Meanwhile, the Disarmament committee tackled the pressing issue of autonomous weapons systems and proliferation of small arms and light weapons. Delegates crafted resolutions to curb the rise of autonomous weapons and enhance international cooperation on disarmament. The committee witnessed dynamic debates as representatives from Russia, Brazil, Ecuador, Mozambique and other nations showcased their diplomatic prowess. 

The Human Rights committee engaged in impassioned conversations, grappling with the question of equality and treatment of refugees and the problem of human trafficking in the modern era - highly emotive topics and ones which required delegates to be both pragmatic and empathetic to the plight of those affected by these difficult issues. 

In the Security Council, delegates assumed the roles of world leaders and diplomats, addressing global security concerns, namely the impact of the use of drones on international security and the question of emergency aid following extreme weather crises, which is becoming all too common with the increasing global temperatures. The committee witnessed intense negotiations as delegates representing different nations confronted the growing threat head-on.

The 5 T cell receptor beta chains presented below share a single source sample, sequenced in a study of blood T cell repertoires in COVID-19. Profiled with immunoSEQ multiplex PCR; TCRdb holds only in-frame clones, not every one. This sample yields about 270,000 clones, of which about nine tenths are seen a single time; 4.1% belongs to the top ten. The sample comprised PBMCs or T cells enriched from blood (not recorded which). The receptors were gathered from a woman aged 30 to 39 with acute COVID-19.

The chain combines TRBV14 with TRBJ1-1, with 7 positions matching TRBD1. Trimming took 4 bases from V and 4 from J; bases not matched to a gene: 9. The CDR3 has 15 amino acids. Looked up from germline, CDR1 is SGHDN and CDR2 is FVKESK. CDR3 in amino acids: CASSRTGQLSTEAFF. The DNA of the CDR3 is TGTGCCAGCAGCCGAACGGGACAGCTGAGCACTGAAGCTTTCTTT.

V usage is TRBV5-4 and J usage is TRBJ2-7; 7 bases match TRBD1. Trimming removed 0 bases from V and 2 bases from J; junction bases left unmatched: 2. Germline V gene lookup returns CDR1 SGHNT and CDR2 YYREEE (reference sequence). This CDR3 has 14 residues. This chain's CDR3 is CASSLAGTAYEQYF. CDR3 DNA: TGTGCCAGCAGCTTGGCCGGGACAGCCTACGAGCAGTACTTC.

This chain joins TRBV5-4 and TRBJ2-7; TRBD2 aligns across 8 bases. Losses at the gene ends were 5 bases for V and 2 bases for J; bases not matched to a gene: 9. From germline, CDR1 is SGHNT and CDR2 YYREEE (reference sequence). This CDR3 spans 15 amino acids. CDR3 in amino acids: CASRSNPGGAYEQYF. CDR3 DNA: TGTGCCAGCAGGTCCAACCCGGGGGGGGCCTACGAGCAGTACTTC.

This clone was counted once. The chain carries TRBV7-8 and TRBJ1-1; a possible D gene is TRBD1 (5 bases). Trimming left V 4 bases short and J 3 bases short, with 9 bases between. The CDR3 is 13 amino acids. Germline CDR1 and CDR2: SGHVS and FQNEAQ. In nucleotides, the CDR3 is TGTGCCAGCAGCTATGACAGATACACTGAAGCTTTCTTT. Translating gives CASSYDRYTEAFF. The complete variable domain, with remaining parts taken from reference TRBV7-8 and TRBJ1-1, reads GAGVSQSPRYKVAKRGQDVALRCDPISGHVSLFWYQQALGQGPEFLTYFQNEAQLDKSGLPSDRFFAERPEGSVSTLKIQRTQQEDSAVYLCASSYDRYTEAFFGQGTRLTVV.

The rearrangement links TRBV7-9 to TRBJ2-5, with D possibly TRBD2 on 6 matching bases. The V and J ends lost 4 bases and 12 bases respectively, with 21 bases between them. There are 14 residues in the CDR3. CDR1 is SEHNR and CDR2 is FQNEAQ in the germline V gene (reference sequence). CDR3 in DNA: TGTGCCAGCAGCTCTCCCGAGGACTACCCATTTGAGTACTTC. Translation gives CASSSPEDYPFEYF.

The Environment committee delved into environmental sustainability and explored solutions to the growing issue of fast fashion and ways to protect our planet's biodiversity in a sustainable way going forward as new buildings and settlements are constructed. Delegates represented their respective countries, putting forth policies to limit resource consumption and promote renewable energy sources. 


Lastly, the Political committee engaged in discussions on global political dynamics, analysing power structures and diplomatic relations. Delegates navigated through intricate webs of alliances and rivalries to discuss the cost of living crisis and how to support LEDCs and the implications of rising populism. 

At the end of the day, a crisis was announced… 


Day 2: Matrix-Themed Fantasy Crisis